Archive for the 'webgl' Category

My LD27 entry won the second position in Graphics!

Saturday, September 21st, 2013

I was surprised but my A DEUS minigame made in 48 hours won the second position (from 1400 entries) in the graphics category thanks to the public votations.

Obviously I didnt ranked so well in the rest of the categories but that encouraged me to work harder next time and achieve a better position in other categories as well.

A DEUS: Postmortem of my LudumDare entry

Monday, August 26th, 2013

This weekend (my last holidays weekend) was the Ludumdare 27, the compo where you have to make a game based on a given theme, alone, in 48 hours, without reusing existing code or assets.

I made “A DEUS”, an asynchronous multiplayer web game in Javascript/WebGL. You can try it clicking on the image.

adeus_title

Click in the image to play the game

I wanted to write a post-mortem with some of my thoughts about the game and the development process.

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Updating Simplecanvas

Tuesday, July 9th, 2013

I have improved Simplecanvas so now it has some basic 3D rendering functions, check the latest entries in the gallery to see the syntax.

It is a pity that I can’t use WebGL (I want to keep it as compatible as possible, specially for iOS), otherwise I could make something more like processing.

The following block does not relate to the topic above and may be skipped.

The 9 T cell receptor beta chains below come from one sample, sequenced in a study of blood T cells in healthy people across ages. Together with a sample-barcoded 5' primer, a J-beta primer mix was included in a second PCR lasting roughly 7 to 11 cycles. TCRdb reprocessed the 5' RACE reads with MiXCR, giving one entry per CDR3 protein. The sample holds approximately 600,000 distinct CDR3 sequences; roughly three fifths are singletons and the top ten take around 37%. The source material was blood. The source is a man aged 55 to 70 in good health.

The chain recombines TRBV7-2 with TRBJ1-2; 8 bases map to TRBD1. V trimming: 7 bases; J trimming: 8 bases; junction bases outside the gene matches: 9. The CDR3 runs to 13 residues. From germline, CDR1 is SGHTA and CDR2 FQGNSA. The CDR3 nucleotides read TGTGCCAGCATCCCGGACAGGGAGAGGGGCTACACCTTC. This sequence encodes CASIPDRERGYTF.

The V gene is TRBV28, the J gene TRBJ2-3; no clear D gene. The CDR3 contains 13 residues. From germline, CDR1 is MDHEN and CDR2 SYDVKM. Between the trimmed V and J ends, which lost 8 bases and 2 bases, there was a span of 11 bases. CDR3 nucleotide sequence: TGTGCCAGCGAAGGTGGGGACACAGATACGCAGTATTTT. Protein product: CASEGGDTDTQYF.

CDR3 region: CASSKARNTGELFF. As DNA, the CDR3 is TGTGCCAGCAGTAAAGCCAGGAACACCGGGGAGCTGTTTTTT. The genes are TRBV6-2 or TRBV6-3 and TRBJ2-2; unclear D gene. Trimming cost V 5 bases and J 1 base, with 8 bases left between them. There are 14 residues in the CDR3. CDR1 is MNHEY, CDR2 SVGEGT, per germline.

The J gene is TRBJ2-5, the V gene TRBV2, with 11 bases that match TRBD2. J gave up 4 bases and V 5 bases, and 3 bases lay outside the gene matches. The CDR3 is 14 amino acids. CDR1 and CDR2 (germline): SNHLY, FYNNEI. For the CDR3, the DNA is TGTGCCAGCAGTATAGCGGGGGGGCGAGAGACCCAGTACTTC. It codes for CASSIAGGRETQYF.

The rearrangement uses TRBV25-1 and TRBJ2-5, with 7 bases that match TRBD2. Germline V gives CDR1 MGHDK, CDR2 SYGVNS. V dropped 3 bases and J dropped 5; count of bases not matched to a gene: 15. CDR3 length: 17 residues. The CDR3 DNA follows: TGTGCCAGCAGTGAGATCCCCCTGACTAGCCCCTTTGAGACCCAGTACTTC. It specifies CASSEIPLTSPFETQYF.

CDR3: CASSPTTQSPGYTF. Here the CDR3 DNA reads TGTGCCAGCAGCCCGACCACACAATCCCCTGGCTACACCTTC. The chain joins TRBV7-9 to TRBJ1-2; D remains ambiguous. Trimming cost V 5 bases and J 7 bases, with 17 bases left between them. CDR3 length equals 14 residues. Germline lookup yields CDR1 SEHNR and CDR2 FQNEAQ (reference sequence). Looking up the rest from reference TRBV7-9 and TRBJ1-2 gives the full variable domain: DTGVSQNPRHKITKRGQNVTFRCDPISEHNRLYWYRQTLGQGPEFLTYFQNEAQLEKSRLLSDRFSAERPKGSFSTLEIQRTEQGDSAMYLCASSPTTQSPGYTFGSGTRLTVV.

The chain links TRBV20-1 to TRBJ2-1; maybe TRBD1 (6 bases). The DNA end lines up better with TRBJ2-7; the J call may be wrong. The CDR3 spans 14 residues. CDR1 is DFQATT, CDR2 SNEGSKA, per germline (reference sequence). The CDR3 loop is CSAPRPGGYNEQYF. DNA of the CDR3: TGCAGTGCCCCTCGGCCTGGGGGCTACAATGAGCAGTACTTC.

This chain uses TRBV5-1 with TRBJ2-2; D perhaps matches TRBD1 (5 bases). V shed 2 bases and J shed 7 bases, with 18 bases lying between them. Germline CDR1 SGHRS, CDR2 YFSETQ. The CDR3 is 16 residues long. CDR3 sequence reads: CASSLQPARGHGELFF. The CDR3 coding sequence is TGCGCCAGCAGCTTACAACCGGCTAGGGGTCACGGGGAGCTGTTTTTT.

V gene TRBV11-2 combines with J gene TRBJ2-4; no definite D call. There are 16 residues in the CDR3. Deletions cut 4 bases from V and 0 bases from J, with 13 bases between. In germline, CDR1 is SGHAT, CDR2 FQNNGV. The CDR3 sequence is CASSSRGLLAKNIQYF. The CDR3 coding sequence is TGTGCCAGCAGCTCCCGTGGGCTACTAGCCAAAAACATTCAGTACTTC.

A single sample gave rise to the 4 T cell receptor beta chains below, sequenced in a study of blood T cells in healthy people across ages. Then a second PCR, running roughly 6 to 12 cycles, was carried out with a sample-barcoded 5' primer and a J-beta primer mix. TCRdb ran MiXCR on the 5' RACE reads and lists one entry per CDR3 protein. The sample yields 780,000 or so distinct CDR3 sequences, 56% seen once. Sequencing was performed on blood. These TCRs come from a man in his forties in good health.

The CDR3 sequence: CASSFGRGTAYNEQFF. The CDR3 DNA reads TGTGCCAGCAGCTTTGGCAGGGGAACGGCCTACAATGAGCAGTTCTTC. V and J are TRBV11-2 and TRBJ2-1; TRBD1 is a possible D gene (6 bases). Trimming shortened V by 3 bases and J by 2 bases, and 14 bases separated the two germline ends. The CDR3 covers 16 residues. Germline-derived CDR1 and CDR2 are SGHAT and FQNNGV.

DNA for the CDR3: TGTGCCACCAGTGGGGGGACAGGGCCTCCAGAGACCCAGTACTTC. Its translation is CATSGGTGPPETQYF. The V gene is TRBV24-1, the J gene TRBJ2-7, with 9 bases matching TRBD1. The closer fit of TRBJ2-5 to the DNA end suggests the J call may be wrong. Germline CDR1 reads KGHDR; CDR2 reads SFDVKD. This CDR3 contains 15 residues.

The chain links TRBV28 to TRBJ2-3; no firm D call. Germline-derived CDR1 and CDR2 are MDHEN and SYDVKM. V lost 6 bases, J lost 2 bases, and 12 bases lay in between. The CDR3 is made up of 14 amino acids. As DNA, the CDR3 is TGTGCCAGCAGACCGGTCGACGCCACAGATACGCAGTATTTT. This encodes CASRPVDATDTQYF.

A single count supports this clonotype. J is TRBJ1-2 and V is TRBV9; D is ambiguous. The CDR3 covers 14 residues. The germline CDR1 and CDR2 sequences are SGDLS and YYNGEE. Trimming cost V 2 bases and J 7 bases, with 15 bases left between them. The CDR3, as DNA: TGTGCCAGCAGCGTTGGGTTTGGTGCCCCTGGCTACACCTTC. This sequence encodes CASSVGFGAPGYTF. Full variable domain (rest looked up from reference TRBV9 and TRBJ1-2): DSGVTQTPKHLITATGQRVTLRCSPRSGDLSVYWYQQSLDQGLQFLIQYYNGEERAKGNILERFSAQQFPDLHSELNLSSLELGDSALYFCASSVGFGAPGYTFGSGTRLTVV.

simplecanvas

WebGLStudio

Thursday, June 20th, 2013

Today I have presented in front of an audience for the very fist time the work I’ve been doing for that last year and a half. It is a 3D editor entirely made for the web, using my own 3D rendering engine. It is called WebGLStudio.

WebGLStudio

Because it is still a prototype full of bugs I didnt want to promote it but now I feel more confortable sharing it. You can try it by clicking the screenshot.

I will make a better post about it with a tutorial video in the next weeks.

Planet Renderer and HTML5 frustration

Monday, May 6th, 2013

I hate when coding a neat web application I stumble uppon a problem where due to a poor standard there is no clean solution.

This weekend I was coding a planet shader for an idea I’ve been having lately, the problem when dealing with planet rendering is that you need very high resolution textures if you want to let the user get a close view.  So I searched and found some 4K textures perfect for my scene.

earth

Click to see the WebGL Earth Demo

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Conway Game of Life in WebGL

Wednesday, February 20th, 2013

Its been a while since I coded one of those two hours web-experiment.
For today, I decided to code the most famous cellular automaton in a web, but using the GPU to compute every step, so I could reach high speed with big worlds.

conway

Click to try the Conway Game of Life

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Testing the GI in realtime using lightmaps

Sunday, June 17th, 2012

Continuing my previous post, I wanted to show that it is easy to bake and export the GI to use in a realtime application like a game.